The EXIT command in Windows Command Prompt (CMD) is used to terminate a script or the command shell itself. It effectively closes the current CMD session or ends script execution when used within batch scripts. This command is useful for controlling the flow of batch files and for cleanly exiting from command prompt sessions after executing a sequence of commands.


The basic syntax for the EXIT command is:

EXIT [/B] [exitCode]
  • /B : This optional parameter specifies that the command shell should exit only from the current batch script rather than closing the entire command prompt session.
  • exitCode : An optional integer that represents the exit code returned by the CMD session or script. This is particularly useful for determining the outcome of script executions in automated tasks.


  • /B: Exits the current batch script instead of exiting the command prompt. This is useful in scenarios where you want to stop executing a script due to a conditional check without closing the entire CMD session.
  • exitCode: Specifies an exit code to be returned by the script or CMD session. By default, if no exit code is specified, the command returns the exit code from the last executed command. This can be utilized to indicate success (typically 0) or error (any non-zero value) to other processes or scripts that might rely on this script.


  1. Simple Exit:
    Exiting the command prompt:


    This command will close the CMD window or session.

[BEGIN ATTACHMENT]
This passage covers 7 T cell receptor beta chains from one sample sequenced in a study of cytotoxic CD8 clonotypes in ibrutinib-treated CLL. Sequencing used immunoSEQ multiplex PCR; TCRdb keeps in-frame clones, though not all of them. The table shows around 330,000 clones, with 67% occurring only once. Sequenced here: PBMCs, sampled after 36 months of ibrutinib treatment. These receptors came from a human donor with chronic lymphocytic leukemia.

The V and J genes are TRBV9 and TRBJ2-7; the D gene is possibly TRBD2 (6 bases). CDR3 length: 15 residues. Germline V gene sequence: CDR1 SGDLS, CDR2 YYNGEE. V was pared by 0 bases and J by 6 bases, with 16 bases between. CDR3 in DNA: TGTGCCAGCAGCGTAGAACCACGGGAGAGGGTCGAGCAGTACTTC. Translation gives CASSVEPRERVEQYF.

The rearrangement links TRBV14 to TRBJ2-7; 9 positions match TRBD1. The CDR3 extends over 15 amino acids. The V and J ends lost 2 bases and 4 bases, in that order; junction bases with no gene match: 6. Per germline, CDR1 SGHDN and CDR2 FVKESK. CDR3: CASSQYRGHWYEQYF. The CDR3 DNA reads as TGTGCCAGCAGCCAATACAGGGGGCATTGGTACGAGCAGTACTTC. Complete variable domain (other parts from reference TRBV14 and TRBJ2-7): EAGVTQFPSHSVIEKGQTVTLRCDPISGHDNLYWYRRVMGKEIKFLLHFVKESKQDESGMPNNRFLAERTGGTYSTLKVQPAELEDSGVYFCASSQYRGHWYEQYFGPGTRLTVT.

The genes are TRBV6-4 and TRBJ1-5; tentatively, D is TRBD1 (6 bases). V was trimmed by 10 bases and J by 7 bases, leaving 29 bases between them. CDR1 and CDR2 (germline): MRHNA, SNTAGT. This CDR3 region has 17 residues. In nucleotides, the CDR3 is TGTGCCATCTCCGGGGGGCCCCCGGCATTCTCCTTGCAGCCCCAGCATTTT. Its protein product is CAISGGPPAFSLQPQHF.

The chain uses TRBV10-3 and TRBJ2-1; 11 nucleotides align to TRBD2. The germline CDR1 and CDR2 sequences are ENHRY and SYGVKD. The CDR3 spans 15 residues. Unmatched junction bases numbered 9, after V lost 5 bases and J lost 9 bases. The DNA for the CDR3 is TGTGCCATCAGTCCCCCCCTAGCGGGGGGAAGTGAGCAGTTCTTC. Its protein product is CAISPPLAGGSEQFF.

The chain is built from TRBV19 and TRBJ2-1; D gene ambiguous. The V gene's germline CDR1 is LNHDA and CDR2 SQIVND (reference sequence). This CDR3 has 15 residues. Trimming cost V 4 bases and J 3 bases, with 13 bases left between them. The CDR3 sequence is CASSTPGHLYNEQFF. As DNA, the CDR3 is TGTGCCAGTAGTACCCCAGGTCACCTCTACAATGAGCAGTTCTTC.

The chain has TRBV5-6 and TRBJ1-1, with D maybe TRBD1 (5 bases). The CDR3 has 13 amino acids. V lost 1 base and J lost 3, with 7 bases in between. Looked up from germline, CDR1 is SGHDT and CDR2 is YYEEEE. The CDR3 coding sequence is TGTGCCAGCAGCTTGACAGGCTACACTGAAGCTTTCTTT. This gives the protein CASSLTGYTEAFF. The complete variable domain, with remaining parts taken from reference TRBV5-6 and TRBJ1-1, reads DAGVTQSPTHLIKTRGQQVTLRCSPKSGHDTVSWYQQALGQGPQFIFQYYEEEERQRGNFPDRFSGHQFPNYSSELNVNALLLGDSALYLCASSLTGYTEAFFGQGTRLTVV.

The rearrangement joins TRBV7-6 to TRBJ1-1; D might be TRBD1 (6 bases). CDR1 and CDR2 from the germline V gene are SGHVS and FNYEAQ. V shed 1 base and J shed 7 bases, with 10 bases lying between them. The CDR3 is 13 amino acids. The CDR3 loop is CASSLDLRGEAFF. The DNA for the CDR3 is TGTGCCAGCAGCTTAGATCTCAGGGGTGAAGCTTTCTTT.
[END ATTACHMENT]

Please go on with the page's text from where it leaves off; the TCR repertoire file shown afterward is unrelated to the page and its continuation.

2. Exit from a Batch Script:


    This command checks if the last executed command resulted in an error (ERRORLEVEL not equal to 0) and exits the script with an exit code of 1 without closing the entire CMD session.

  3. Using Exit Codes:

    EXIT 2

    This will terminate the command prompt session and return an exit code of 2. This can be used by other programs to determine that an error occurred.

Common Issues

  • Ignoring exit codes: Users often forget to check or specify exit codes in scripts, which can lead to misleading interpretations of the success or failure of scripts.
  • Confusion with /B switch: The /B switch should be used carefully, as it only exits the batch script and not the CMD session. Misuse can lead to unexpected behaviors where the CMD window remains open.


The EXIT command can be combined with conditional statements to provide better control in script flows. For example:

@echo off
COPY file1.txt D:\backup\
    ECHO Failed to copy file!
    EXIT /B 1
) ELSE (
    ECHO File copied successfully.
    EXIT /B 0

This script attempts to copy a file and exits with different codes based on the success or failure of the copy command.

  • CMD: Initiates a new instance of the command interpreter.
  • START: Starts a separate window to run a specified program or command.

For more detailed information on the EXIT command and scripting in CMD, you can refer to Microsoft’s official documentation or resources like SS64.com and Microsoft Docs.